If you don’t know the premise – and Zombie messes with it enough to warrant a repeat – here’s how Michael Myers becomes a maniac. As a kid, young Michael is abused. His horrid stepdad undermines him emotionally, and his mother withholds love as part of her lousy lifestyle coping skills. He is also picked on at school, teased for his mom’s career choice (she’s an advertised stripper at a local dive) and the resulting bullying and bad home life have driven him to a very dark place. He kills his pets, and has frequent violent outbursts. One Halloween, he snaps, and the result is a half dozen corpses. Hospitalized under the care of Dr. Loomis, our jaundiced juvenile doesn’t comprehend the gravity of his actions. After another murderous attack, he turns silent for the next 15 years. On the eve of his prior atrocities, Michael escapes from the mental hospital. With one goal on his mind, and Loomis hot on his trail, he intends to make everyone pay for what they have done to him.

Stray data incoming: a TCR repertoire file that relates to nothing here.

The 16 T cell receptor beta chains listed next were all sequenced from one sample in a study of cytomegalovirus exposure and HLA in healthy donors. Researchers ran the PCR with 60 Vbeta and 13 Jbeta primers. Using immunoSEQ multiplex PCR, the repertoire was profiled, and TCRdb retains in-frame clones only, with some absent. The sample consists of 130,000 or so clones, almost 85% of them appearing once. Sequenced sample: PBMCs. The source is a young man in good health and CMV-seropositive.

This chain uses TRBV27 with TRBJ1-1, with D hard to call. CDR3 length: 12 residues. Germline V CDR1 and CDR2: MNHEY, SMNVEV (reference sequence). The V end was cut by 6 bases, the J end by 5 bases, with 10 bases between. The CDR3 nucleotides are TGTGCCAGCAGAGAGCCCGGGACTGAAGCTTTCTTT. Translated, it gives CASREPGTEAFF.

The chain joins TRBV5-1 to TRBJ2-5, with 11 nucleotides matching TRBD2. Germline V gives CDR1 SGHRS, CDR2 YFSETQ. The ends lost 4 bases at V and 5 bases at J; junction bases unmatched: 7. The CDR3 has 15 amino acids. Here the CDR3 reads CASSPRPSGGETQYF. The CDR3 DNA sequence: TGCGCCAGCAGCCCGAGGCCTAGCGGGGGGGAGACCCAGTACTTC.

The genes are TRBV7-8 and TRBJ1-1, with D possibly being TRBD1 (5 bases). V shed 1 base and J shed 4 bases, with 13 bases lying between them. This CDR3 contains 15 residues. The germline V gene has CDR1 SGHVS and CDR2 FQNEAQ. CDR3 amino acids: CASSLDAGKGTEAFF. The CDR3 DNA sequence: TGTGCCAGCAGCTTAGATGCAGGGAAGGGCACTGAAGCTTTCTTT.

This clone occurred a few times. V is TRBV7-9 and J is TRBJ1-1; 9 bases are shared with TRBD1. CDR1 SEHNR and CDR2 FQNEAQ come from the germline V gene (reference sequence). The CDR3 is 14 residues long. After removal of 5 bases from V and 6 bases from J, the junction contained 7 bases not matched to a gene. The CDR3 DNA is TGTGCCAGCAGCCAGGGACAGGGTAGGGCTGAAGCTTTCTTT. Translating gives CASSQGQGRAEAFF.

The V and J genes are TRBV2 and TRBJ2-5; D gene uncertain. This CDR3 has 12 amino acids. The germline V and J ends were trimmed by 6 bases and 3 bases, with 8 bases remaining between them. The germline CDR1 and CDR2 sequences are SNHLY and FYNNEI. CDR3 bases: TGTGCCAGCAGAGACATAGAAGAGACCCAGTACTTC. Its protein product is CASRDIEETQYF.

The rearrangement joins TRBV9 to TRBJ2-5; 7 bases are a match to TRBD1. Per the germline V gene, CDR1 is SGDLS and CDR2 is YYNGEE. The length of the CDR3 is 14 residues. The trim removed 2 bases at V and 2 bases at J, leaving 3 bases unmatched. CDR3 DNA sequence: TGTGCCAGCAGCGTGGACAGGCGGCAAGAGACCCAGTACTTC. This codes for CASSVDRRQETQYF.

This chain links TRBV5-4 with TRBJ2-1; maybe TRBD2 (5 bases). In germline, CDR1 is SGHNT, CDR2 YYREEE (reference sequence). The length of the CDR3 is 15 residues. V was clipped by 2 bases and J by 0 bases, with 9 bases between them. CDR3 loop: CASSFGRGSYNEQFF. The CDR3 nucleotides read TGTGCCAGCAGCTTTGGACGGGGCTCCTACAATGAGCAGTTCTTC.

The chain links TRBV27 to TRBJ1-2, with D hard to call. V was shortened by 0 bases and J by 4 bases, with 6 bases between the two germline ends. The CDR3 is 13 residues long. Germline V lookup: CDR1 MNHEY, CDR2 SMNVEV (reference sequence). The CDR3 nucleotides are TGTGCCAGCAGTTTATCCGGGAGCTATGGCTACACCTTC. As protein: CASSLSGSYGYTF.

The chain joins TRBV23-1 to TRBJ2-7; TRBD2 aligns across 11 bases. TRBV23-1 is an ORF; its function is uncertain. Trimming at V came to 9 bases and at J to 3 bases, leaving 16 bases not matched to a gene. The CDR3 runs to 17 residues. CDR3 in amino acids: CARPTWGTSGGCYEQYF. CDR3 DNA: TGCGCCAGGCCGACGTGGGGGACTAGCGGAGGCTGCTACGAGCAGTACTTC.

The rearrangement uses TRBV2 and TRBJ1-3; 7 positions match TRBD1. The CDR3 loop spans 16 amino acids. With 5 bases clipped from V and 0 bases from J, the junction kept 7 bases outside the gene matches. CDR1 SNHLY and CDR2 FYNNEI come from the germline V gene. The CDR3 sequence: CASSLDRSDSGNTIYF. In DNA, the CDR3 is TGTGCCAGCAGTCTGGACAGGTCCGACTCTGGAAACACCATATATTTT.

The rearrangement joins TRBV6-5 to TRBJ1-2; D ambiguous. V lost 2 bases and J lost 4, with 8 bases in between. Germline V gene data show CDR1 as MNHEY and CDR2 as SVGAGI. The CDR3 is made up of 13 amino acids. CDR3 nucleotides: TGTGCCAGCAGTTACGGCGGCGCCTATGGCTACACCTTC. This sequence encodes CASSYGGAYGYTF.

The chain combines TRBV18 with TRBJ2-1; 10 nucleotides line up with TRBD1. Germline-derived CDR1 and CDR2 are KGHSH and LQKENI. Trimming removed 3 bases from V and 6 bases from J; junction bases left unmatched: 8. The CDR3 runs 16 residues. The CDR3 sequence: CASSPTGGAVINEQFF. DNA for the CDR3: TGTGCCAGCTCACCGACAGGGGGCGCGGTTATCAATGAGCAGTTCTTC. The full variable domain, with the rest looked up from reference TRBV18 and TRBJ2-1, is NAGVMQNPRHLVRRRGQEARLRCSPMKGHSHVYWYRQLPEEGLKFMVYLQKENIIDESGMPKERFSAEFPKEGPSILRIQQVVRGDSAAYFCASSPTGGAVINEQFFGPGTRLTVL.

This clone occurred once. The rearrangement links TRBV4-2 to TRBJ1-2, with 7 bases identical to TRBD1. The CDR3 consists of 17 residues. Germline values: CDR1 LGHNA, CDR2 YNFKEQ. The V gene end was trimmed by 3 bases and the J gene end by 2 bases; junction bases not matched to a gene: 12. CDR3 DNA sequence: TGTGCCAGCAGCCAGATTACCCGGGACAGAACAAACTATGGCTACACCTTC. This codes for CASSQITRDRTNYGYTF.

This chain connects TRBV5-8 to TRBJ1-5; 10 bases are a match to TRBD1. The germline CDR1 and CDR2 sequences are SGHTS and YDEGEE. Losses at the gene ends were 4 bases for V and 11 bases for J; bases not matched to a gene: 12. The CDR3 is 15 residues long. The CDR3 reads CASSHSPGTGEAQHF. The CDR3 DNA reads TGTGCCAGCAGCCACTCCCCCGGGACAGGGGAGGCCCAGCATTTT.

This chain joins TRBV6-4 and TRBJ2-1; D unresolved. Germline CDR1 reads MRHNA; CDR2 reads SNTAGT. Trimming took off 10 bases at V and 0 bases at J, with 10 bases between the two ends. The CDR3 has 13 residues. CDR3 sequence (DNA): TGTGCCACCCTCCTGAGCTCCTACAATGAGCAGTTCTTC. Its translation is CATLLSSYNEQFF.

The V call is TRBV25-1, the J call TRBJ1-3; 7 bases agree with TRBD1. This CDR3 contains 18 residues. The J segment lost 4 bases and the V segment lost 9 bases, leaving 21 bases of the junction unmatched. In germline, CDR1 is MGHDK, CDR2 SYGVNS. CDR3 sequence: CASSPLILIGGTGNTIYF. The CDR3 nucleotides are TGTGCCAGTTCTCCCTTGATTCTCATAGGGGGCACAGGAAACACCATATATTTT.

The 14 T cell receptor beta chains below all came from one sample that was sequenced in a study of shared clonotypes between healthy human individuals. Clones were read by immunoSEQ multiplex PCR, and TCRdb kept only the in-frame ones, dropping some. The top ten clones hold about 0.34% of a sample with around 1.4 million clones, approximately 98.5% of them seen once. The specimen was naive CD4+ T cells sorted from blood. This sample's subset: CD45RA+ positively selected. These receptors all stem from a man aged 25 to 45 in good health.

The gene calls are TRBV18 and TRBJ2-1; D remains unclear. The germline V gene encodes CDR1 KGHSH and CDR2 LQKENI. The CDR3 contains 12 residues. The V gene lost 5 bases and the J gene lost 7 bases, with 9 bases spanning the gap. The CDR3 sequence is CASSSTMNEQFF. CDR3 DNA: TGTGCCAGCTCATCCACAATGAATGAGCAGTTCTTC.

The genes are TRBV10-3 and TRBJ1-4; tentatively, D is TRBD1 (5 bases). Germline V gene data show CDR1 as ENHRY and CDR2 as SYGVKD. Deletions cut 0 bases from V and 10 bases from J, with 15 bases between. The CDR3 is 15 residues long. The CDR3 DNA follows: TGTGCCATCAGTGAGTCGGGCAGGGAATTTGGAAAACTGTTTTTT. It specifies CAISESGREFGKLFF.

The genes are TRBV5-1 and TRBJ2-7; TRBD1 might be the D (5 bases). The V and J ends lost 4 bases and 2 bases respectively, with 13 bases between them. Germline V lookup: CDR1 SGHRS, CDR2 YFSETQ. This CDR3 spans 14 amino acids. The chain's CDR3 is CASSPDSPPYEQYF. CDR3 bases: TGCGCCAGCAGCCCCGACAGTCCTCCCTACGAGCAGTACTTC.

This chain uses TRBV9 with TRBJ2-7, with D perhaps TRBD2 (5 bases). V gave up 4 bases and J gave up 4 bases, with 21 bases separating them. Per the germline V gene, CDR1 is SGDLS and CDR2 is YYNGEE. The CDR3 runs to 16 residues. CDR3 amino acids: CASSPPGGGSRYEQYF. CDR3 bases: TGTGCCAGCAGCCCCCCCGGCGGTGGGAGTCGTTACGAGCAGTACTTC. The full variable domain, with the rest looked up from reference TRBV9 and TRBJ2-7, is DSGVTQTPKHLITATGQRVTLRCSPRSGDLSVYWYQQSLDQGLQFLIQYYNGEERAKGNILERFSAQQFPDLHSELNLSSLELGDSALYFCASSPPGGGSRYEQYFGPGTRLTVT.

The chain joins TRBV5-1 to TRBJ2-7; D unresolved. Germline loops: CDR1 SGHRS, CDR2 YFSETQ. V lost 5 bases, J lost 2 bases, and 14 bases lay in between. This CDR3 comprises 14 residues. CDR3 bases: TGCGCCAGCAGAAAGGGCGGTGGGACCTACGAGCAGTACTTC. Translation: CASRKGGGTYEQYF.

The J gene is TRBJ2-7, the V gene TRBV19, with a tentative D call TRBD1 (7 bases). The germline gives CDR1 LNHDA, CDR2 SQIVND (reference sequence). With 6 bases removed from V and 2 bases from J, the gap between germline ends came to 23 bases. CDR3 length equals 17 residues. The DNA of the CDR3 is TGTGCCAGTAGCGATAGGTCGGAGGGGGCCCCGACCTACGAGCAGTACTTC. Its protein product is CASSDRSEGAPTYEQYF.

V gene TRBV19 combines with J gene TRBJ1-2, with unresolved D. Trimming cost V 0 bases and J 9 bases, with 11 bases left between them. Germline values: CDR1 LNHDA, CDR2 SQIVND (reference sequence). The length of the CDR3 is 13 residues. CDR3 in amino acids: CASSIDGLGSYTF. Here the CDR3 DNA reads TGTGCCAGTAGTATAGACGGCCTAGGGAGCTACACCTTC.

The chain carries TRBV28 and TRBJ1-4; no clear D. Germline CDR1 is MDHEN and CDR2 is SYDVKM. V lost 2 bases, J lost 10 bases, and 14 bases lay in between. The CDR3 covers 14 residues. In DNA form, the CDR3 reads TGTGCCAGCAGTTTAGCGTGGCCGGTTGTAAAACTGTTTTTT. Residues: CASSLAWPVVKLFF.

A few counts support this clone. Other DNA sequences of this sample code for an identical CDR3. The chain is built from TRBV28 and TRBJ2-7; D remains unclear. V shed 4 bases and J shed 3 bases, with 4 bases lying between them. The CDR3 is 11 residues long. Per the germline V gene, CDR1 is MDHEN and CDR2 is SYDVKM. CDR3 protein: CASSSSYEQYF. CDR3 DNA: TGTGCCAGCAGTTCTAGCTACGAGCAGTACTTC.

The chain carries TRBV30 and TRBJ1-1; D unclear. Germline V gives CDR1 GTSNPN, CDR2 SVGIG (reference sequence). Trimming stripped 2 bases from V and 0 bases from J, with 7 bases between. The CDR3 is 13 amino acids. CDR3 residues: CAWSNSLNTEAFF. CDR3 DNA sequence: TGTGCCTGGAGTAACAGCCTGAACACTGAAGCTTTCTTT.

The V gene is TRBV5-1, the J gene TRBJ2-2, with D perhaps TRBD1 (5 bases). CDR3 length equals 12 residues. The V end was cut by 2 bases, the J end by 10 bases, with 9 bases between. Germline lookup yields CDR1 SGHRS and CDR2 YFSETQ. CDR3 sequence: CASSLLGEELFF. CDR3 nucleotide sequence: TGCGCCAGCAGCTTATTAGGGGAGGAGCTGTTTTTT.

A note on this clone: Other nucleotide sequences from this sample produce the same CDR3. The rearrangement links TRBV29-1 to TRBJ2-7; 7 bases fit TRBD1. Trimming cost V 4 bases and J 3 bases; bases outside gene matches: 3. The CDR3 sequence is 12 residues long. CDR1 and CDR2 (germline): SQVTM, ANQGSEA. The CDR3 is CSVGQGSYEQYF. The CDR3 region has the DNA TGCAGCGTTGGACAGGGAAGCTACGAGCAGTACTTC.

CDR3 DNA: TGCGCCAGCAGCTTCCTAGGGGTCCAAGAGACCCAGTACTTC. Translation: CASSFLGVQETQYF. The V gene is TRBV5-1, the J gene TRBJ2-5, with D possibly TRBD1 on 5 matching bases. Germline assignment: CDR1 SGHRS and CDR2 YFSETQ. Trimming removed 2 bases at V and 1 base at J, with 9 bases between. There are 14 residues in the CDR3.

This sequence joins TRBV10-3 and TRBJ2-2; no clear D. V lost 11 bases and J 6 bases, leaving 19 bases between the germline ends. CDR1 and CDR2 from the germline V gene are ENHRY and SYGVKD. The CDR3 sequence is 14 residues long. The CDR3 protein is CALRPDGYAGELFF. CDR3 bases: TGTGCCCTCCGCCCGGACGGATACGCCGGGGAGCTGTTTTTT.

With the focus on Michael as a young boy, and the obvious initial sequences that ask us to sympathize with his sickening psycho-in-training, Zombie is out to, of all things, humanize this killer. Not to apologize for him, but merely clarify. By turning him into a flesh and blood, three dimensional person, we’re better prepared for the senseless mayhem to follow. It’s hard to describe how effective the first act is. While he’s definitely doing nothing more than a hundred FBI profilers and their explanations regarding the grotesque groundwork that predicts future slaughter, Zombie gets us to experience, and better yet, recognize, why these elements result in a desire for death. There is also a clever mask motif which helps complicate the case even further. Michael often expresses that he is ‘ugly’ and ‘not himself’, and the face-shielding symbol is a wonderful way of reminding us of his past…and his penchant.